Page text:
HOLLADAY—The sisters of Carmel of the Immaculate Heart of Mary work year-round to support themselves. Along with growing their own food, they put up hundreds of pounds of jam and make thousands of pounds of candies to be sold at the annual Carmelite Fair. A bevy of close to 300 volunteers take it from there, adding handcrafts, food, auctions, rides, games and entertainment to make the fair a true community gathering.
While many of the volunteers have donated a great deal of time to the endeavor, perhaps none have done more than Sherry Walker and her family. Walker and her husband, Steve, began helping out in 1993 along with their sons Shane, Scott and Sean, who were then 4, 7 and 10.
For the first 17 years Walker just handled the jam booth. Then in 2010 the Walkers tragically lost their youngest son, Shane, who had helped at the fair every year since that first time.
Shortly after his death, at a lunch for extern sister Sr. Mary Joseph Whipperman’s birthday, the nun reached out and comforted Walker, who was struggling in her grief.
Not long after, Sr. Mary Joseph passed away and Walker met Sr. Therese Bui, who is now the prioress, for the first time. Sr. Therese told Walker that Sr. Mary Joseph had shared her story with the other nuns, who had been praying for her. Sr. Therese also gave her words of comfort. With the expressions of love and the faith the nuns showed, Walker said, she began to be able to heal.
“With that gift, how can I not do everything I possibly can for the sisters?” she said.
These days, Walker travels to various parishes throughout the year to sell the candy, and every year she and Steve spend the entire day at the fair in the jam and candy booth. This year will be no different. The booth will be filled with hundreds of pounds of handmade candies, along with a variety of jams.
Every year staples such as peach, pear, plum, strawberry, strawberry-rhubarb, cherry, mango, raspberry and blueberry are sold at the booth. Other varieties depend on what was donated to the sisters and what volunteers like Walker found at a good price. The sisters make every batch by hand, using no pectin or preservatives except for lemon juice and just enough sugar to make a gel.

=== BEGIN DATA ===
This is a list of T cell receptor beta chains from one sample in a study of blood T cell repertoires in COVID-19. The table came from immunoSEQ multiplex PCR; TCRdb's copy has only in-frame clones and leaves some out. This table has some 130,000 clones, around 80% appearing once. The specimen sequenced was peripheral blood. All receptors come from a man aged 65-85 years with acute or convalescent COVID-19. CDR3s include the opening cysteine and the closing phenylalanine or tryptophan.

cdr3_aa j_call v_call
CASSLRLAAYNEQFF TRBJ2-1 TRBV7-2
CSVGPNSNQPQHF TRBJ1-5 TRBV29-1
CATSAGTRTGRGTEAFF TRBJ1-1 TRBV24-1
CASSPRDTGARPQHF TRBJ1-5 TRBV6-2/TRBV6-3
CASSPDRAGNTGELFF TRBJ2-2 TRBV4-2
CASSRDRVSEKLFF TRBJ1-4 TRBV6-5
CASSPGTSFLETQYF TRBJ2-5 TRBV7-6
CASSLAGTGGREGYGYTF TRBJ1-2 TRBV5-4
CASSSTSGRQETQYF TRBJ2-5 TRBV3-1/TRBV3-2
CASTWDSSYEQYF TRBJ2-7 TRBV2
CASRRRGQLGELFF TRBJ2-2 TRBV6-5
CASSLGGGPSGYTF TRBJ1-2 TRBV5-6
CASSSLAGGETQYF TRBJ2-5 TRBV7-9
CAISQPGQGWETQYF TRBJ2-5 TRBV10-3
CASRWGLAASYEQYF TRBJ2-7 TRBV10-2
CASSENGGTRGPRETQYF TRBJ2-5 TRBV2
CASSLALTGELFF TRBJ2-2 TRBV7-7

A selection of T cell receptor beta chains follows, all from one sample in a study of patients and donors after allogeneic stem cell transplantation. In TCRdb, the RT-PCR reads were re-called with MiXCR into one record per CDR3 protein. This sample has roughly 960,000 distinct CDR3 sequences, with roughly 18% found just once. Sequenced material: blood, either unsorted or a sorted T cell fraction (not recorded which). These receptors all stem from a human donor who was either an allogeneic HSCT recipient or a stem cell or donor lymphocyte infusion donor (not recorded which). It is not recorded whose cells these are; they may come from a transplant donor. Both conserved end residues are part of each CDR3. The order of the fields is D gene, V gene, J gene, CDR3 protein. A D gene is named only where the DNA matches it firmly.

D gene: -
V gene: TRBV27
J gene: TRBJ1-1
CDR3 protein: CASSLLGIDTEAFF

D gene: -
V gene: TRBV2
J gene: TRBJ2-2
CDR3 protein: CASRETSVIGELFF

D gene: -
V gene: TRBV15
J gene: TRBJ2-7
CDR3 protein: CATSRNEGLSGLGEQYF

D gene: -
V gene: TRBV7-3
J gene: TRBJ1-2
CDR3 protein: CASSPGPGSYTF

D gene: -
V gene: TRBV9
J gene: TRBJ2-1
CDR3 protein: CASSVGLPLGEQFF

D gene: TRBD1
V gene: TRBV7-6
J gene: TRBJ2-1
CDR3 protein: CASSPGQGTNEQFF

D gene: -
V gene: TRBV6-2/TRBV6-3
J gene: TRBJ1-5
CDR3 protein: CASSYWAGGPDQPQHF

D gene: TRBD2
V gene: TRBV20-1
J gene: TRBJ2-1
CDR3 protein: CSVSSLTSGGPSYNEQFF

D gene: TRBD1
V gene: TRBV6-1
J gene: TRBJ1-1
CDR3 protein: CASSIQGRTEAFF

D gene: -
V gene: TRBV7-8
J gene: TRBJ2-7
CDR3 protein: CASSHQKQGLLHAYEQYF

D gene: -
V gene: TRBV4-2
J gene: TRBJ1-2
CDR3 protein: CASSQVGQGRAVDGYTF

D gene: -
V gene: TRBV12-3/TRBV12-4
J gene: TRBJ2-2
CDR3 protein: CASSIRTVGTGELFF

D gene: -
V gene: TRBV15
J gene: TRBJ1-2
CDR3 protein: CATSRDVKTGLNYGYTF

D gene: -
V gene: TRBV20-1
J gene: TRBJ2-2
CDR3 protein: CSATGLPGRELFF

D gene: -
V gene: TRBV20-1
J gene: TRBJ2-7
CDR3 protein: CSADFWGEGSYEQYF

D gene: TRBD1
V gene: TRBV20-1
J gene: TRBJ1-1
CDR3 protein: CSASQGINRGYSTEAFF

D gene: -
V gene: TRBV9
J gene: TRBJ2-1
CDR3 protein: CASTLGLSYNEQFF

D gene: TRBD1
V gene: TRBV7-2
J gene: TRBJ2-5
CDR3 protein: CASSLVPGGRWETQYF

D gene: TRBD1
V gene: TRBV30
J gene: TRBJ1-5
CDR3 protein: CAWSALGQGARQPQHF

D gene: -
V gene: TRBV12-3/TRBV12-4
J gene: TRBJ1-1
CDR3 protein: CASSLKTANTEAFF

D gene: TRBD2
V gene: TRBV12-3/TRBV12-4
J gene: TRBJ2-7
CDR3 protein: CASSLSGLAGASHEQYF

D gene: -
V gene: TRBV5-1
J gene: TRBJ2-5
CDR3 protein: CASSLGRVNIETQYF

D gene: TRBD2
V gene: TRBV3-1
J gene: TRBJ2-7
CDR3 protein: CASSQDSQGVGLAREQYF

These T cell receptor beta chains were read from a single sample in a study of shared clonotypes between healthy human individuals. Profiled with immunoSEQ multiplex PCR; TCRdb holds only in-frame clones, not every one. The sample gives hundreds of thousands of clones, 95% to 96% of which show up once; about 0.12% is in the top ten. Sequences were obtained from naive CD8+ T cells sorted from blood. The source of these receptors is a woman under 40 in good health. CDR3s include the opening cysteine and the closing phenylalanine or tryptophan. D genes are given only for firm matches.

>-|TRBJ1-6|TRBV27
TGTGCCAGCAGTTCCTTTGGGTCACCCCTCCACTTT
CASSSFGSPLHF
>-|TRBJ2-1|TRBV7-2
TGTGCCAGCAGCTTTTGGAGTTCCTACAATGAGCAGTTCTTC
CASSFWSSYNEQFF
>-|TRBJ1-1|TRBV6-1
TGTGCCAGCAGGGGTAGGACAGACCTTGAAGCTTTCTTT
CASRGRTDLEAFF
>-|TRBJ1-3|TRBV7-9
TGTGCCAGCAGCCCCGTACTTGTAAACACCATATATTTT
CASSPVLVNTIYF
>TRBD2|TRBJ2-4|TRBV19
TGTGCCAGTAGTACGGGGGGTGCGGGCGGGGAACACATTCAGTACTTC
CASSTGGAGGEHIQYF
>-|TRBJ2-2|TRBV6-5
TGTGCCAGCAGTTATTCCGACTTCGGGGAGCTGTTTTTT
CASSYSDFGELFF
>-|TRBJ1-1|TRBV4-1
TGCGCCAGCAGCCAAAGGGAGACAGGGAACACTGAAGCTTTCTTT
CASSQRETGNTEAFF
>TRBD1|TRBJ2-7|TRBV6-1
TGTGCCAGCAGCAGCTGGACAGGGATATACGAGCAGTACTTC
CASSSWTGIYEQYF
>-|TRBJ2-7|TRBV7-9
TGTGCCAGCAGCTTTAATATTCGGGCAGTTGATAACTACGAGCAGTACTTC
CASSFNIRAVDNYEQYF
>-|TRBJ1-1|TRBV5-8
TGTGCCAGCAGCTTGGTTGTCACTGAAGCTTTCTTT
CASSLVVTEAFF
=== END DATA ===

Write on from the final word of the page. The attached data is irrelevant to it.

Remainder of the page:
These days, thanks to Steve Walker, in addition to individual jars they also offer Sister Six-packs – six varieties of jam in miniature wooden crates handmade by him.
This year the booth will also have handmade wooden cutting boards made and donated by David Hughes, a retired St Ambrose parishioner who fashions them as a hobby.
Hughes crafts the cutting boards from domestic and exotic hardwoods. They range in size from 20 x 13 inches to trivet size. After he assembles them, he runs them through a planer and then has them put through an industrial sander. Hughes does not paint or stain the cutting boards, preferring to oil them with a couple of layers of coconut oil instead.
“The ladies need someone to take care of them, and I’m just one of many,” he said of his donation. “It’s an honor and a pleasure to help.”
Along with the jam and candy booth, at other booths handcrafted items made by the nuns and friends in the community will be sold.
The fair will also feature Asian, Basque and Mexican food, along with hot dogs, cheese dogs, hamburgers and cheeseburgers as well as ice cream, coffee and soft drinks.
There will be a variety of entertainment from different cultures. The performance lineup features the Utah Basque Dancers, OPA Greek Dancers, WestSide Mexican Folk Dancers, the Chinese Lion Dance and Passion Flamenca as well as the Utah Pipe Band and the Juan Diego Catholic High School Steel Band.
A live auction, a silent auction and a prize drawing will include prizes such as a 2018 Kia Niro, Traeger Grill/Smoker, an Apple iPad, a side of beef and other items.
WHAT: Carmelite Fair
WHEN: Sunday, Sept. 16, 11 a.m.-5 p.m.
WHERE: Carmelite monastery, 5714 Holladay Blvd., Holladay
Free and open to the public.